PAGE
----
Sep 20, 2019

Nancy Pelosi: Congress should allow sitting presidents to be indicted

Nancy Pelosi. Photo: Aurora Samperio/NurPhoto via Getty Images

House Speaker Nancy Pelosi said on Friday that the Justice Department should be able to indict sitting presidents, per an exclusive NPR interview.

What she's saying: "I do think that we will have to pass some laws that will have clarity for future presidents. [A] president should be indicted, if he's committed a wrongdoing — any president. There is nothing anyplace that says the president should not be indicted," Pelosi told NPR's All Things Considered.

Why it matters: Former special counsel Robert Mueller's investigation into President Trump, which neither concluded that Trump obstructed justice nor exonerated him, operated on the DOJ's Office of Legal Counsel opinion that prevents a sitting president from being indicted.

  • Mueller said Trump could be charged with obstruction of justice after he leaves office at a July House Judiciary Committee hearing, while repeatedly referring to the DOJ's stance against indicting sitting presidents.
  • Mueller's investigation did not establish that Trump campaign members colluded with the Russian government, but that the president's actions may have influenced Russia's actions.

Background: In the Mueller report, the special counsel said "it recognized that a federal criminal accusation against a sitting President would place burdens on the President's capacity to govern and potentially preempt constitutional processes for addressing presidential misconduct."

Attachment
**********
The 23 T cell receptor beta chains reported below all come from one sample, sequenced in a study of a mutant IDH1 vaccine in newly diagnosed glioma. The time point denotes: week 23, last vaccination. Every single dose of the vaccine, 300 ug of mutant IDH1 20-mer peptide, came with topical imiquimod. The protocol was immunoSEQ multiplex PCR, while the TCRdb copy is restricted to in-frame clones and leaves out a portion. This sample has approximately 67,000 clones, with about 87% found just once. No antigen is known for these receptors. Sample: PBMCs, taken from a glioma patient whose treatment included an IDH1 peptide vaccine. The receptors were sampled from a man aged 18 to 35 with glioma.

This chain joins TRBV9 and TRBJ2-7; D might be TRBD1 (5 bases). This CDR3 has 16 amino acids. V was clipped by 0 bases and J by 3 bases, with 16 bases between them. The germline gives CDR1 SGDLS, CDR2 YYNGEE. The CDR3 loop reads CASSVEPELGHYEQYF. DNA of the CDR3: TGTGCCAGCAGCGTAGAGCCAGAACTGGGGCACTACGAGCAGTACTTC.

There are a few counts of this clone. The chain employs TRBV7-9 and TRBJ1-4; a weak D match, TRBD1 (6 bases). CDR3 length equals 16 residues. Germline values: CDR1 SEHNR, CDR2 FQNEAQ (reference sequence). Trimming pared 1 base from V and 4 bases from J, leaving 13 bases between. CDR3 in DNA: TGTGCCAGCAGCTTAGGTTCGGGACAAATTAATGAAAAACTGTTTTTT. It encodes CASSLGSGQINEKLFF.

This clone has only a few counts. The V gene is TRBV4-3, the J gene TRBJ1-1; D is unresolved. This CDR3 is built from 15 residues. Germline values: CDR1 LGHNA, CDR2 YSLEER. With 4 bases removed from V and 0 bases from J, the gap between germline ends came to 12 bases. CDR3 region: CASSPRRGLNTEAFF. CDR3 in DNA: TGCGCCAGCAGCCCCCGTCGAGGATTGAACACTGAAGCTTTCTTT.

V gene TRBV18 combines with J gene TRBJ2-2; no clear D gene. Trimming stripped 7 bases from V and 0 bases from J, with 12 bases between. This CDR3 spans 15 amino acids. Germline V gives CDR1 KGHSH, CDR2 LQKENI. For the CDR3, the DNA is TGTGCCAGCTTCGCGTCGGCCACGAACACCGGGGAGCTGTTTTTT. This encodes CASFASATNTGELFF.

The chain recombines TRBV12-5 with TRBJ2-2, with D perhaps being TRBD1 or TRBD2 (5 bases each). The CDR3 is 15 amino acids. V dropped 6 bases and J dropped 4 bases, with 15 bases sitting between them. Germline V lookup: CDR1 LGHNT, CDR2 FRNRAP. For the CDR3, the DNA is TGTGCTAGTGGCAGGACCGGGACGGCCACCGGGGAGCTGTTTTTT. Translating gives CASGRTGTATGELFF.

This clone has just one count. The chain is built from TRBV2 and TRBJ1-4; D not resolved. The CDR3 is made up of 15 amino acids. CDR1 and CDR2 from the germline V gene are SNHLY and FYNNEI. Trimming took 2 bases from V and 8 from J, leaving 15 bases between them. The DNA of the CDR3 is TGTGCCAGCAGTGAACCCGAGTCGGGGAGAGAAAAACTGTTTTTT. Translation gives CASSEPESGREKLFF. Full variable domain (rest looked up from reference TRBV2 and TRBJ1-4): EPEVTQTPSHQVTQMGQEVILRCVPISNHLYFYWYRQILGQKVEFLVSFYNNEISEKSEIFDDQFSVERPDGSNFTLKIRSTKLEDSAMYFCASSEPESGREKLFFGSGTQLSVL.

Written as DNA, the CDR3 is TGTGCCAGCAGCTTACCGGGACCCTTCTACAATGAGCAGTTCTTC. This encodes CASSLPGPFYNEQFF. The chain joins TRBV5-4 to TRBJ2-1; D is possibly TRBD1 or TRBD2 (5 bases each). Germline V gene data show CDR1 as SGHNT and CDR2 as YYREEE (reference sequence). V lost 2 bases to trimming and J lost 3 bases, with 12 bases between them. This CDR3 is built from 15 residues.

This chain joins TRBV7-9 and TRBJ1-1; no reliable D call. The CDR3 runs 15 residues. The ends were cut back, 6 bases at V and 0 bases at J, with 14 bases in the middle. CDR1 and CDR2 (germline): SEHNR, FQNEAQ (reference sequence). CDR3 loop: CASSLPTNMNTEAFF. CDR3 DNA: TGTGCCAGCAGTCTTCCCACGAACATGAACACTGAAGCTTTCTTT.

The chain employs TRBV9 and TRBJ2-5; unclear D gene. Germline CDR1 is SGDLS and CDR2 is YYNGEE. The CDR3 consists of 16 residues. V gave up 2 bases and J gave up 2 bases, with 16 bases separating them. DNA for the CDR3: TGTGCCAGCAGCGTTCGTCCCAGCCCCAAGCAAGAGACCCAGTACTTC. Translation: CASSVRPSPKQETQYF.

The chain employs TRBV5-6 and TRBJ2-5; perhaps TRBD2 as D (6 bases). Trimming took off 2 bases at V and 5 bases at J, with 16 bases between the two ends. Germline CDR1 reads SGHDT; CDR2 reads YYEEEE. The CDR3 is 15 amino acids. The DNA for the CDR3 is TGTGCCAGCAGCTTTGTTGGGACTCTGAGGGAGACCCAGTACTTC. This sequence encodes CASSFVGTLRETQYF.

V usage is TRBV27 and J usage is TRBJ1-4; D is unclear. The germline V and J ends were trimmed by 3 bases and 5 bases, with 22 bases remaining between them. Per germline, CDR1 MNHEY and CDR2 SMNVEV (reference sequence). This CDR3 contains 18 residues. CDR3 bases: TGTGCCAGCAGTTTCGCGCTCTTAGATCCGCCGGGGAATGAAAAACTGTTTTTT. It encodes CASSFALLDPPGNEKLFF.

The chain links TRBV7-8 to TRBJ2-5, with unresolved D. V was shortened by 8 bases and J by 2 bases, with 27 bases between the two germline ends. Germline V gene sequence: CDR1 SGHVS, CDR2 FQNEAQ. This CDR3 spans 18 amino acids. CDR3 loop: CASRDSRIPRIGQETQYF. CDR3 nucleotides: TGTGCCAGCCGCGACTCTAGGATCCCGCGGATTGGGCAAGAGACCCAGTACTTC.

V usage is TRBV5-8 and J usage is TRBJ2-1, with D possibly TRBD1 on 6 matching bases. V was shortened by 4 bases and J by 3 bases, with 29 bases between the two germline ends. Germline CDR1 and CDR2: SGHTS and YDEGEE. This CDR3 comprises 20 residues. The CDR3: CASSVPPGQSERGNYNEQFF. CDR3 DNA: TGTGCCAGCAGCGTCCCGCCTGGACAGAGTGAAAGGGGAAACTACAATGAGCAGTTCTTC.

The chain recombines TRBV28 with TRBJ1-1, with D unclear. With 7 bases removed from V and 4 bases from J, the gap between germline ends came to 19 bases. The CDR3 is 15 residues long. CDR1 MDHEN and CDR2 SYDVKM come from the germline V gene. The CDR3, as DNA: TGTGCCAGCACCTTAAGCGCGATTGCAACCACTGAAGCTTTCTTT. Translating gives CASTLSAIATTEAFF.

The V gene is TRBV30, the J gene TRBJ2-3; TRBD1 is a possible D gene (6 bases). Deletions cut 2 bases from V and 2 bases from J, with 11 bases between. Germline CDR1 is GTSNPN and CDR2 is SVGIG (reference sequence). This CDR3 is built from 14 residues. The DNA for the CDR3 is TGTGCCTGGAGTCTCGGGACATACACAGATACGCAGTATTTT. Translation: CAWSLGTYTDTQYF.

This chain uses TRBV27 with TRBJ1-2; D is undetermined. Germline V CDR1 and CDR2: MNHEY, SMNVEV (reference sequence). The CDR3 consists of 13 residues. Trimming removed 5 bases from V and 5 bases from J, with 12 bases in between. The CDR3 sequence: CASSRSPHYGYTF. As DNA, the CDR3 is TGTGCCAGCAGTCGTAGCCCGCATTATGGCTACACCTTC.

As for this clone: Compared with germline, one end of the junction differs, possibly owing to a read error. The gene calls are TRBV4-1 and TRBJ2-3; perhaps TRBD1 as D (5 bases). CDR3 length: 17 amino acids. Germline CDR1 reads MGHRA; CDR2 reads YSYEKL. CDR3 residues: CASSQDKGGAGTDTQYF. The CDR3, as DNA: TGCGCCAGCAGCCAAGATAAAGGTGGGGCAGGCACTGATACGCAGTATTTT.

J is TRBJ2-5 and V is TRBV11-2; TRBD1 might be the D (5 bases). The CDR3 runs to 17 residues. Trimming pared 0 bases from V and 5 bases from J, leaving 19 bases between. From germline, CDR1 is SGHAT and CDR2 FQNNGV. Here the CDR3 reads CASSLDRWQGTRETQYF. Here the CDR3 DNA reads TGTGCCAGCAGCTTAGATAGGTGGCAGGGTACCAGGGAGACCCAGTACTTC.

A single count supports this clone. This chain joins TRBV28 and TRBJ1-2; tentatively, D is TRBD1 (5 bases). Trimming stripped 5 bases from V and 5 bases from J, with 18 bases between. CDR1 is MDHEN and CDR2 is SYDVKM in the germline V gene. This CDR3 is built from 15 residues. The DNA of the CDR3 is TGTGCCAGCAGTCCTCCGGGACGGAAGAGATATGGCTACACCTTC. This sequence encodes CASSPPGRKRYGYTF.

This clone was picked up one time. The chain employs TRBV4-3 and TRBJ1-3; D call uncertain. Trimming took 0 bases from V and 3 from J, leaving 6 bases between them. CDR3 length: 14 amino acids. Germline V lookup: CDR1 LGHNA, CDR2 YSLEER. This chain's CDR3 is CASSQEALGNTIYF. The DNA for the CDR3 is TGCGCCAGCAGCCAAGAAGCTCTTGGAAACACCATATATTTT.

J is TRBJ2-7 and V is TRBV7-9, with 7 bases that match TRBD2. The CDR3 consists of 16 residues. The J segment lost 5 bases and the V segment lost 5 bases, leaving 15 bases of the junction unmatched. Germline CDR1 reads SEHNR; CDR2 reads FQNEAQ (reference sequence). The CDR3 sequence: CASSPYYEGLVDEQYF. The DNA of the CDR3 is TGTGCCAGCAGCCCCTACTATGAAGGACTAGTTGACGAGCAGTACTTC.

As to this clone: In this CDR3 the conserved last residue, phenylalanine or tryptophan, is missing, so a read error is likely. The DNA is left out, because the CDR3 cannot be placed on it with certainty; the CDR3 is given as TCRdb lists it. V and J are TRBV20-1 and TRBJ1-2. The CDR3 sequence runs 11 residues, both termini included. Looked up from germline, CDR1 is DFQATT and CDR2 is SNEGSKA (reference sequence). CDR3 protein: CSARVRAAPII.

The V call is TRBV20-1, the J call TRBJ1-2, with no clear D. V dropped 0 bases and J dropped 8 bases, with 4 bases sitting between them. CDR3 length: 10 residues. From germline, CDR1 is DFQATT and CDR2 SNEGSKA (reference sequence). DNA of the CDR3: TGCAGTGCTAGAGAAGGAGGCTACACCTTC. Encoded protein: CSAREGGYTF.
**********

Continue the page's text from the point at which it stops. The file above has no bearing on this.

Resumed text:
Go deeper ... Pelosi breaks with Justice: Trump can be indicted

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House Judiciary alleges Trump may have lied in Mueller report

Photo: Jabin Botsford/The Washington Post via Getty Images

Lawyers for House lawmakers have suggested they believe President Trump may have lied to former special counsel Robert Mueller about his knowledge of his campaign's connections to WikiLeaks, according to a court filing obtained by Politico Monday.

The big picture: The filing forms part of the House Judiciary Committee's efforts to obtain Mueller's grand-jury documents, which are currently secret. The House alleges redacted parts of the Mueller report could be detailed by the documents and potentially show that Trump knew of his campaign's contacts with WikiLeaks.

Go deeperArrowOct 1, 2019

House Democrats: White House blocking witnesses is obstruction

Former U.S. Ambassador to Ukraine Marie Yovanovitch at the U.S. Capitol on Oct. 11. Photo: Chip Somodevilla/Getty Images

Following former U.S. ambassador to Ukraine Marie Yovanovitch's Friday testimony, the 3 House committees investigating President Trump and Ukraine said they subpoenaed the ambassador after the White House, through the State Department, directed her not to testify.

The big picture: The White House has refused to comply with House investigations into whether Trump jeopardized national security by allegedly pressing Ukraine to interfere in the 2020 presidential election, and by withholding security assistance provided by Congress to help Ukraine.

Go deeperArrowOct 11, 2019

Pelosi: Trump-Ukraine memo confirms need for impeachment inquiry

Photo: Mark Wilson/Getty Images

House Speaker Nancy Pelosi (D-Calif.) said in a statement Wednesday that the Trump-Ukraine call memo released by the White House "confirms that the President engaged in behavior that undermines the integrity of our elections, the dignity of the office he holds and our national security."

Why it matters: While the White House remains adamant that the call shows no wrongdoing and no quid pro quo, Pelosi appears committed to moving forward with an impeachment inquiry.

Go deeperArrowSep 25, 2019